Jones co-directed Monty Python and the Holy Grail with Terry Gilliam, and was sole director on two further Monty Python movies, Life of Brian and Monty Python’s The Meaning of Life. As a film director, Jones finally gained fuller control of the projects and devised a visual style that complemented the humour. His later films include Erik the Viking (1989) and The Wind in the Willows (1996). In 2008, Jones wrote and directed an opera titled Evil Machines. in 2011, he was commissioned to direct and write the libretto for another opera, entitled The Doctor’s Tale. On the commentary track of the 2004 “2 Disc Special Edition” DVD for the film Monty Python’s The Meaning of Life, Terry Jones stated that to his knowledge Ireland had banned only four movies, three of which he had directed: The Meaning of Life, Monty Python’s Life of Brian and Personal Services. He was also the creator and co-producer of the animated television program Blazing Dragons, which ran for two seasons. set in a fantasy medieval setting, the series’ protagonists are dragons who are beset by evil humans, reversing a common story convention. When the series was broadcast on US television, several episodes were censored due to minor cursing and the implied sexuality of an overtly effeminate character named “Sir Blaze”. The series was turned into a game for the Sega Saturn in 1994, featuring Jones’s voice. He co-wrote Ripping Yarns with Palin, and wrote the screenplay for Labyrinth (1986), although his draft went through several rewrites and several other writers before being filmed; much of the finished film wasn’t written by Jones at all. He has also written numerous works for children, including Fantastic Stories, The Beast with a Thousand Teeth, and a collection of Comic Verse called The Curse of the Vampire’s Socks.

He has written books and presented many award nominated television documentaries on medieval and ancient history and the history of numeral systems. such ad Terry Jones’ Medieval Lives (2004) (for which he received a 2004 Emmy nomination for “Outstanding Writing for Nonfiction Programming”) and Terry Jones’ Barbarians (2006) which presents the cultural achievements of peoples conquered by the Roman Empire in a more positive light than Roman historians typically have, while criticising the Romans as the true “barbarians” who exploited and destroyed higher civilizations (Romanes eunt Domus!)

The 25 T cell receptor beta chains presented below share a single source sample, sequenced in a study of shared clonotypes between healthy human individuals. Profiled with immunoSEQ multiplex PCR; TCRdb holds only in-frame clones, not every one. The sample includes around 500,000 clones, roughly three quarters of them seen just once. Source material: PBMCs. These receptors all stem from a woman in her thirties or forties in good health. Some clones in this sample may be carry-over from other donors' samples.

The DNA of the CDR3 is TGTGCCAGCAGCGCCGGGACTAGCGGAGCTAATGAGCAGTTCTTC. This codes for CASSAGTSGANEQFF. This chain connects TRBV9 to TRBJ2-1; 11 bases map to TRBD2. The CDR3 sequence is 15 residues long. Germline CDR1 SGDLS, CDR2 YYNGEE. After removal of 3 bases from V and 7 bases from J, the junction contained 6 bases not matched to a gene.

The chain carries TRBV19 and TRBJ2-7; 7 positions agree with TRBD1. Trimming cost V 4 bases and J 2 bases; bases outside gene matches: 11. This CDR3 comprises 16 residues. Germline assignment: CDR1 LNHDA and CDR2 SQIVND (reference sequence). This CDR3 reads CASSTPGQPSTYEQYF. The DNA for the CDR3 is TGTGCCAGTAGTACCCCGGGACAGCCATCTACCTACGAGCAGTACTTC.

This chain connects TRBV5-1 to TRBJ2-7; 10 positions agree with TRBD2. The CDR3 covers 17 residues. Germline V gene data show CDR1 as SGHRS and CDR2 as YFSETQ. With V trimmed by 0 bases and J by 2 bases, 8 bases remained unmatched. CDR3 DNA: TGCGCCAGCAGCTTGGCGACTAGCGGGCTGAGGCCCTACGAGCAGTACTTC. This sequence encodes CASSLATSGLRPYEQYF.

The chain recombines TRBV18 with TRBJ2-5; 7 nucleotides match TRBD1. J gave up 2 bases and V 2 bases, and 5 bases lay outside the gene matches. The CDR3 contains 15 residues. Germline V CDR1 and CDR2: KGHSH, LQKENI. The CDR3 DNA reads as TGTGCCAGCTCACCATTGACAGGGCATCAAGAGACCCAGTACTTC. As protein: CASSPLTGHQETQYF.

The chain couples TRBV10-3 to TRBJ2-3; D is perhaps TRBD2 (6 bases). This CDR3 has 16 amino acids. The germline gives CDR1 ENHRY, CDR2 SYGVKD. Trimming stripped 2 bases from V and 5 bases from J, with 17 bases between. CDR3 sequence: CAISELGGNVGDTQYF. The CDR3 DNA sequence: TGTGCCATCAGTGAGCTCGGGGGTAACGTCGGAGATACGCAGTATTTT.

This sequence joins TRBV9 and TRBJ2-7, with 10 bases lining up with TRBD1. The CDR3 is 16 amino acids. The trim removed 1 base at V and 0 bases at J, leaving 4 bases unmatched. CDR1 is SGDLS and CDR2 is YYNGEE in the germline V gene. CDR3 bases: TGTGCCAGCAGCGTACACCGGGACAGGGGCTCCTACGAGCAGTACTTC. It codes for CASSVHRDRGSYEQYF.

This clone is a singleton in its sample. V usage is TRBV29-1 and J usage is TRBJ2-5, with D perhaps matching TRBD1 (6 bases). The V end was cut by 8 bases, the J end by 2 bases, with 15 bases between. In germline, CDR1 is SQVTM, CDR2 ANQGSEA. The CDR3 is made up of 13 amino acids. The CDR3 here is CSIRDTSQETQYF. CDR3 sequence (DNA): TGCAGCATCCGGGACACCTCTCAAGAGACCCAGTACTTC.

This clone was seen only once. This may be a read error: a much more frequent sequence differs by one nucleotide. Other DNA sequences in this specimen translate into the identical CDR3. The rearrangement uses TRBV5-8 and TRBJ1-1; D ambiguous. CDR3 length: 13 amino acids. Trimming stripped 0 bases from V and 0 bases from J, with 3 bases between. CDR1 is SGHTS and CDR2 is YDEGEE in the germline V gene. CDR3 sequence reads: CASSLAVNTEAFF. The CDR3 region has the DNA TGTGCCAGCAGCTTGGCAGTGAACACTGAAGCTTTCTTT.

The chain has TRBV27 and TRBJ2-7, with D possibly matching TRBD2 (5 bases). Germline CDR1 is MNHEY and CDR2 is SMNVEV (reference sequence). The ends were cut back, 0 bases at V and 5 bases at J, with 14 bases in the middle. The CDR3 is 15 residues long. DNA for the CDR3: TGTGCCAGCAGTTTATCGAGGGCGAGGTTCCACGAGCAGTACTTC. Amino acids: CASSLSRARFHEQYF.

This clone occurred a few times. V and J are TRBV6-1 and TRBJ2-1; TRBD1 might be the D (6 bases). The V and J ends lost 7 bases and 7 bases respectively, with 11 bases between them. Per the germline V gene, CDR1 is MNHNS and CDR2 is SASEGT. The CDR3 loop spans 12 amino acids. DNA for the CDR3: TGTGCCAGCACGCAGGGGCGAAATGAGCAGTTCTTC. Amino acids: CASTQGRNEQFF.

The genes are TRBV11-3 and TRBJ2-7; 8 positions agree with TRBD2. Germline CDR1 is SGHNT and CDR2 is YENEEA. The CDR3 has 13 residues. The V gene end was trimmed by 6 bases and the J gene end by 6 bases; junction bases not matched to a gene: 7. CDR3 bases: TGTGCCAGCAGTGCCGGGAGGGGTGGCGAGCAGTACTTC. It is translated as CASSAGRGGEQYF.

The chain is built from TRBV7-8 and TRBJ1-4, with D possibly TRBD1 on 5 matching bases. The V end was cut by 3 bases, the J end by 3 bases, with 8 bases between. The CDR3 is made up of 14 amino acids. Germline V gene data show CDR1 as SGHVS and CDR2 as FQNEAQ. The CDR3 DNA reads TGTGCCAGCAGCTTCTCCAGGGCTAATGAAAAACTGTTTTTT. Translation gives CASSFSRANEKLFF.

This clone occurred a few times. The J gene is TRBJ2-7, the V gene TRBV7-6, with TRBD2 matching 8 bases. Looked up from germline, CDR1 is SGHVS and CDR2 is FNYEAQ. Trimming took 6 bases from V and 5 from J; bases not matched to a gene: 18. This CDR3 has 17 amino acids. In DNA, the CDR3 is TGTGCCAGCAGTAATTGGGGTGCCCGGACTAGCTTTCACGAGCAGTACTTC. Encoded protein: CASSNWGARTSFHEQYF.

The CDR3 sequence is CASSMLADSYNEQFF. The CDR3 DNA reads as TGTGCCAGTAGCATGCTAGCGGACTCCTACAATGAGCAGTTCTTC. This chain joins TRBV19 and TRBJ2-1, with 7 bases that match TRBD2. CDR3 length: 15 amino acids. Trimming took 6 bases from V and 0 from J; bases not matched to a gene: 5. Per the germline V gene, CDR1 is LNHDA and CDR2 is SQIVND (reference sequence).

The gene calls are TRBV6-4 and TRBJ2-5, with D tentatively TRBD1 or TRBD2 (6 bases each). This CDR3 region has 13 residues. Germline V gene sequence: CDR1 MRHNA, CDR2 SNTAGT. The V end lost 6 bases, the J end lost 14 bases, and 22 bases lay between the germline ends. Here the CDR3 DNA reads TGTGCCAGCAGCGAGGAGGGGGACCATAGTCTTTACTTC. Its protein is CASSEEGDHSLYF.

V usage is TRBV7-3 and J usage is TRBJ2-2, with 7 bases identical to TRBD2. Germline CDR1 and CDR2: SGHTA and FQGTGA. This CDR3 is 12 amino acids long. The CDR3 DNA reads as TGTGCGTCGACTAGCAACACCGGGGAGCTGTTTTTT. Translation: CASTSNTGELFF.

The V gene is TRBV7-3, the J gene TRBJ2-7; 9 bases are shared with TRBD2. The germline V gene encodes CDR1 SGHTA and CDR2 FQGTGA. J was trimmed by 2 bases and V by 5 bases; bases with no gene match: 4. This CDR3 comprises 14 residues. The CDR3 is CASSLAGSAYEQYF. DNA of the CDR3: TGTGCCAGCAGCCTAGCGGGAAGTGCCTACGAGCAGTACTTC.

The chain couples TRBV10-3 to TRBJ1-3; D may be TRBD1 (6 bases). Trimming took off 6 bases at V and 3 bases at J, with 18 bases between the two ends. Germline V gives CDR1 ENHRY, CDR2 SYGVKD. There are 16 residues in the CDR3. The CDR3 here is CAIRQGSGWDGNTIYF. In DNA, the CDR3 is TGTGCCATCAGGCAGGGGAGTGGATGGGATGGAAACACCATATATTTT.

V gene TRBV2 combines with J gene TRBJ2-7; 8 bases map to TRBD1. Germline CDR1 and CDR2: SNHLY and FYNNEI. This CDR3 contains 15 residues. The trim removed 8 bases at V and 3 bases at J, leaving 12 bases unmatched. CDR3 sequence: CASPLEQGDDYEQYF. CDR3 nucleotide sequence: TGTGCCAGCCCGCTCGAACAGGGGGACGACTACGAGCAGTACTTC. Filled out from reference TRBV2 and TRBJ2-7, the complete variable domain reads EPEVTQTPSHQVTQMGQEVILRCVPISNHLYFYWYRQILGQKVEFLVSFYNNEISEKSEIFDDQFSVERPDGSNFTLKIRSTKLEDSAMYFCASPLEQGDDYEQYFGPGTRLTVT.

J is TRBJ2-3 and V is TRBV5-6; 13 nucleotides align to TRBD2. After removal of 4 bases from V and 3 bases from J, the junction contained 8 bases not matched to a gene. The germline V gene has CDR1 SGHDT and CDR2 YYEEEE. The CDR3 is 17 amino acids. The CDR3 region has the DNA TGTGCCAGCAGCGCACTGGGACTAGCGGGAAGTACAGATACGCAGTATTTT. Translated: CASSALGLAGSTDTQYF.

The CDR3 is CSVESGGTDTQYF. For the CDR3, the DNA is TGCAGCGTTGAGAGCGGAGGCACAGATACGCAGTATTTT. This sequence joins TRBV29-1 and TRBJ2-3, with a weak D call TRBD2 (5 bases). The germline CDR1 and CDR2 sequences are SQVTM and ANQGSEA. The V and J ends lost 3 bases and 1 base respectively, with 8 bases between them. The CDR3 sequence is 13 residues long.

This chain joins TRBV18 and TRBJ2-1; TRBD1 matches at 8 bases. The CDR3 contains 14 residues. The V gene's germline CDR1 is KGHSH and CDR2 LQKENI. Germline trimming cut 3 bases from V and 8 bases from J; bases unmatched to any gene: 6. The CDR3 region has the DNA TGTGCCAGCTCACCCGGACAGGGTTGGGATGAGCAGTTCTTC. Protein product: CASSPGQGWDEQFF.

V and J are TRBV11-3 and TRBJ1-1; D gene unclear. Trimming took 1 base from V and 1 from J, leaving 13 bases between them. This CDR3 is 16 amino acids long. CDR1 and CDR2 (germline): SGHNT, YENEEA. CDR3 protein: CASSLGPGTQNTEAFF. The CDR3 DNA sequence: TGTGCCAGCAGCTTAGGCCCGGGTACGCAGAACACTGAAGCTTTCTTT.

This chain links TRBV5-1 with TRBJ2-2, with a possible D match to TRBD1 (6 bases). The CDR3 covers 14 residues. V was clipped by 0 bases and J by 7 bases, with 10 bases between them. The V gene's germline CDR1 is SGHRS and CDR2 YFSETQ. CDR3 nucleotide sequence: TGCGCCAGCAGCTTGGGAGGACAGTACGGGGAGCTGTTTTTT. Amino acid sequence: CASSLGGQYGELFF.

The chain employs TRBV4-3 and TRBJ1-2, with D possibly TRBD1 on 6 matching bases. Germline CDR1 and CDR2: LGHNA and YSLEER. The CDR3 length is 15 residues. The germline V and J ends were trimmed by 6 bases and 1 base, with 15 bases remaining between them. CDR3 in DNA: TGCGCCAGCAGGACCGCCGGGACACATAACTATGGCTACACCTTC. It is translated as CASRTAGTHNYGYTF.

He has written numerous editorials for The Guardian, The Daily Telegraph and The Observer condemning the Iraq war. Many of these editorials were published in a paperback collection titled Terry Jones’s War on the War on Terror. Chaucer’s Knight: The Portrait of a Medieval Mercenary (1980) offers an alternative take on the historical view of Geoffrey Chaucer’s The Knight’s Tale as being a paragon of Christian virtue. His most recent book, Evil Machines, was launched by the online publishing house Unbound at the Adam Street Club in London on 4 November 2011. Evil Machines is the first book to be published by a crowd funding website dedicated solely to books. Jones provided significant support to Unbound and also a member of the UK Poetry Society, his poems have also appeared in Poetry Review.

Jones has performed with The Carnival Band and appears on their 2007 CD Ringing the changes. In January 2008, the Teatro São Luiz, in Lisbon, Portugal, premiered Evil Machines – a musical play, written by Jones (based on his book) and with original music by Luis Tinoco. Jones was invited by the Teatro São Luiz to write and direct the play, after a very successful run of Contos Fantásticos, a short play based on Jones’ Fantastic Stories, also with music by Luis Tinoco. In January 2012, it was announced that Jones is working with songwriter/producer Jim Steinman on a heavy metal version of “The Nutcracker.” Apart from a cameo in Terry Gilliam’s Jabberwocky and a memorable minor role as a drunken vicar in BBC sitcom The Young Ones, Jones has rarely appeared in work outside of his own projects. Since January 2009, however, he has provided narration for The Legend of Dick and Dom, a CBBC fantasy series set in the Middle Ages. He also appears in two French films by Albert Dupontel : Le Créateur (1999) and Enfermés dehors (2006). In 2009 Jones took part in the BBC Wales programme Coming Home which featured his Welsh family history.

Tom Baker

Prolific British TV and Film actor Tom Baker was born 20 January in 1934. He is best known for playing the fourth incarnation of the Doctor in the science fiction television series Doctor Who, a role he played from 1974 to 1981. In the late 1960s and early 1970s Baker was part of Laurence Olivier’s National Theatre company, and had his first big film break in 1971 with the role of Rasputin in the film Nicholas and Alexandra after Olivier recommended him for the part. He also appeared in Pier Paolo Pasolini’s version of Chaucer’s The Canterbury Tales, released in 1972, as a younger husband of the Wife of Bath. In 1974. Tom Baker then took on his most famous role of the Doctor from Jon Pertwee. He was recommended to producer Barry Letts by the BBC’s Head of Serials, Bill Slater, who had directed Baker in Play of the Month. Impressed by Baker on meeting him, Letts was convinced he was right for the part after seeing his performance in The Golden Voyage of Sinbad.